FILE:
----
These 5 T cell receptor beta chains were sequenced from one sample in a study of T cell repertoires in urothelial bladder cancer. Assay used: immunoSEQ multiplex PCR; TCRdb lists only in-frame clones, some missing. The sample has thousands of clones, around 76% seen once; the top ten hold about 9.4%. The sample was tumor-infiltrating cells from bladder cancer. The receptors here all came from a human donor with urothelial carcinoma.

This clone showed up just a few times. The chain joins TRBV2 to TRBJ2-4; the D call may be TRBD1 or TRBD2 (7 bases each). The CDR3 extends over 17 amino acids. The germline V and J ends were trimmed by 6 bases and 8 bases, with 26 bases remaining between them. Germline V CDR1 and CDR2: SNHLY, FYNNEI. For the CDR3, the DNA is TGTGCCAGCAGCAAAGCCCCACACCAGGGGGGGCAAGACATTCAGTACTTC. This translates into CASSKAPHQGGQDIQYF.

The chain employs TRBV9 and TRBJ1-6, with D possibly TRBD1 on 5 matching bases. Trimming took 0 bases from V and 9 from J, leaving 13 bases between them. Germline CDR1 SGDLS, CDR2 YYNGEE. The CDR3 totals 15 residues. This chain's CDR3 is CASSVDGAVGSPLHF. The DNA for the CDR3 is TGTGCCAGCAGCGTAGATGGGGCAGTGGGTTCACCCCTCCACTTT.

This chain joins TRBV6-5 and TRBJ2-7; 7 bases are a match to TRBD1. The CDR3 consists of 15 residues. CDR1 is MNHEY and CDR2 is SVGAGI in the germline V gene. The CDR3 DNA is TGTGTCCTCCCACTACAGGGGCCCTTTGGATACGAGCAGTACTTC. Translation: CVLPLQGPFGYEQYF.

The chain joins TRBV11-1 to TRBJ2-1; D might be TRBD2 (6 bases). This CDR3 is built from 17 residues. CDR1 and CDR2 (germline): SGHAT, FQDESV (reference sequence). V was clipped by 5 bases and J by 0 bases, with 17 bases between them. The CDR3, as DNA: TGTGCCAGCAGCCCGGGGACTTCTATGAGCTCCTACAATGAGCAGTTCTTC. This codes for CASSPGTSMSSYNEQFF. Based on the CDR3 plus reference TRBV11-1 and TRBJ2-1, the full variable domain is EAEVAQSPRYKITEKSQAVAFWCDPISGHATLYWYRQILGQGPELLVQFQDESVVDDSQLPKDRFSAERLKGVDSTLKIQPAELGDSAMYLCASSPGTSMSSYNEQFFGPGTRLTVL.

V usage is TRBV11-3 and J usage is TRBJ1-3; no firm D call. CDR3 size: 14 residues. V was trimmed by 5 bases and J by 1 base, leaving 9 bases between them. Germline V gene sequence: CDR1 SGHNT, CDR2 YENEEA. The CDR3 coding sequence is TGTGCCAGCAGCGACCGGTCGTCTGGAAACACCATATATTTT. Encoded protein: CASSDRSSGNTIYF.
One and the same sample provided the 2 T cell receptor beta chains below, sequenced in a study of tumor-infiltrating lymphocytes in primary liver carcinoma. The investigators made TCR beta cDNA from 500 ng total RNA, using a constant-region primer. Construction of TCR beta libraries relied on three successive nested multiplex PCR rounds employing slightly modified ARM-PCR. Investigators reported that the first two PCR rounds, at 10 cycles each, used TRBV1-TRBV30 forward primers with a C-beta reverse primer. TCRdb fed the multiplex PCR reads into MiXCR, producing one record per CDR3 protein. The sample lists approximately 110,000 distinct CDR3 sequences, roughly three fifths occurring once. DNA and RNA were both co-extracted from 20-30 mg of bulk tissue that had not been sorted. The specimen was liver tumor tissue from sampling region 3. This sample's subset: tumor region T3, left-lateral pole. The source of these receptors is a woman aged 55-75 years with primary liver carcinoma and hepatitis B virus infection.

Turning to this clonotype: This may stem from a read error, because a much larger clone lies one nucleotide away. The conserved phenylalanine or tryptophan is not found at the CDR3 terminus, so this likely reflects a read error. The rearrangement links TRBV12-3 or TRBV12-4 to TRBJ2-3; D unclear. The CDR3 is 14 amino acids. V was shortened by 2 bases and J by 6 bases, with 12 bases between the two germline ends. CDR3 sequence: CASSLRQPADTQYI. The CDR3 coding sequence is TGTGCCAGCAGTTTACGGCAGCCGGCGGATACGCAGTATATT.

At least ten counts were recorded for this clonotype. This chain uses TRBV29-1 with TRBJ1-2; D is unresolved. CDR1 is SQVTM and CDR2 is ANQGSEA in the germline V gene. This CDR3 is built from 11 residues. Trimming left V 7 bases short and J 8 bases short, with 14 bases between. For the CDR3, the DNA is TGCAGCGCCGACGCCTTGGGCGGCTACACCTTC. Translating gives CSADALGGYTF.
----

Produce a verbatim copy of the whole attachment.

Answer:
These 5 T cell receptor beta chains were sequenced from one sample in a study of T cell repertoires in urothelial bladder cancer. Assay used: immunoSEQ multiplex PCR; TCRdb lists only in-frame clones, some missing. The sample has thousands of clones, around 76% seen once; the top ten hold about 9.4%. The sample was tumor-infiltrating cells from bladder cancer. The receptors here all came from a human donor with urothelial carcinoma.

This clone showed up just a few times. The chain joins TRBV2 to TRBJ2-4; the D call may be TRBD1 or TRBD2 (7 bases each). The CDR3 extends over 17 amino acids. The germline V and J ends were trimmed by 6 bases and 8 bases, with 26 bases remaining between them. Germline V CDR1 and CDR2: SNHLY, FYNNEI. For the CDR3, the DNA is TGTGCCAGCAGCAAAGCCCCACACCAGGGGGGGCAAGACATTCAGTACTTC. This translates into CASSKAPHQGGQDIQYF.

The chain employs TRBV9 and TRBJ1-6, with D possibly TRBD1 on 5 matching bases. Trimming took 0 bases from V and 9 from J, leaving 13 bases between them. Germline CDR1 SGDLS, CDR2 YYNGEE. The CDR3 totals 15 residues. This chain's CDR3 is CASSVDGAVGSPLHF. The DNA for the CDR3 is TGTGCCAGCAGCGTAGATGGGGCAGTGGGTTCACCCCTCCACTTT.

This chain joins TRBV6-5 and TRBJ2-7; 7 bases are a match to TRBD1. The CDR3 consists of 15 residues. CDR1 is MNHEY and CDR2 is SVGAGI in the germline V gene. The CDR3 DNA is TGTGTCCTCCCACTACAGGGGCCCTTTGGATACGAGCAGTACTTC. Translation: CVLPLQGPFGYEQYF.

The chain joins TRBV11-1 to TRBJ2-1; D might be TRBD2 (6 bases). This CDR3 is built from 17 residues. CDR1 and CDR2 (germline): SGHAT, FQDESV (reference sequence). V was clipped by 5 bases and J by 0 bases, with 17 bases between them. The CDR3, as DNA: TGTGCCAGCAGCCCGGGGACTTCTATGAGCTCCTACAATGAGCAGTTCTTC. This codes for CASSPGTSMSSYNEQFF. Based on the CDR3 plus reference TRBV11-1 and TRBJ2-1, the full variable domain is EAEVAQSPRYKITEKSQAVAFWCDPISGHATLYWYRQILGQGPELLVQFQDESVVDDSQLPKDRFSAERLKGVDSTLKIQPAELGDSAMYLCASSPGTSMSSYNEQFFGPGTRLTVL.

V usage is TRBV11-3 and J usage is TRBJ1-3; no firm D call. CDR3 size: 14 residues. V was trimmed by 5 bases and J by 1 base, leaving 9 bases between them. Germline V gene sequence: CDR1 SGHNT, CDR2 YENEEA. The CDR3 coding sequence is TGTGCCAGCAGCGACCGGTCGTCTGGAAACACCATATATTTT. Encoded protein: CASSDRSSGNTIYF.
One and the same sample provided the 2 T cell receptor beta chains below, sequenced in a study of tumor-infiltrating lymphocytes in primary liver carcinoma. The investigators made TCR beta cDNA from 500 ng total RNA, using a constant-region primer. Construction of TCR beta libraries relied on three successive nested multiplex PCR rounds employing slightly modified ARM-PCR. Investigators reported that the first two PCR rounds, at 10 cycles each, used TRBV1-TRBV30 forward primers with a C-beta reverse primer. TCRdb fed the multiplex PCR reads into MiXCR, producing one record per CDR3 protein. The sample lists approximately 110,000 distinct CDR3 sequences, roughly three fifths occurring once. DNA and RNA were both co-extracted from 20-30 mg of bulk tissue that had not been sorted. The specimen was liver tumor tissue from sampling region 3. This sample's subset: tumor region T3, left-lateral pole. The source of these receptors is a woman aged 55-75 years with primary liver carcinoma and hepatitis B virus infection.

Turning to this clonotype: This may stem from a read error, because a much larger clone lies one nucleotide away. The conserved phenylalanine or tryptophan is not found at the CDR3 terminus, so this likely reflects a read error. The rearrangement links TRBV12-3 or TRBV12-4 to TRBJ2-3; D unclear. The CDR3 is 14 amino acids. V was shortened by 2 bases and J by 6 bases, with 12 bases between the two germline ends. CDR3 sequence: CASSLRQPADTQYI. The CDR3 coding sequence is TGTGCCAGCAGTTTACGGCAGCCGGCGGATACGCAGTATATT.

At least ten counts were recorded for this clonotype. This chain uses TRBV29-1 with TRBJ1-2; D is unresolved. CDR1 is SQVTM and CDR2 is ANQGSEA in the germline V gene. This CDR3 is built from 11 residues. Trimming left V 7 bases short and J 8 bases short, with 14 bases between. For the CDR3, the DNA is TGCAGCGCCGACGCCTTGGGCGGCTACACCTTC. Translating gives CSADALGGYTF.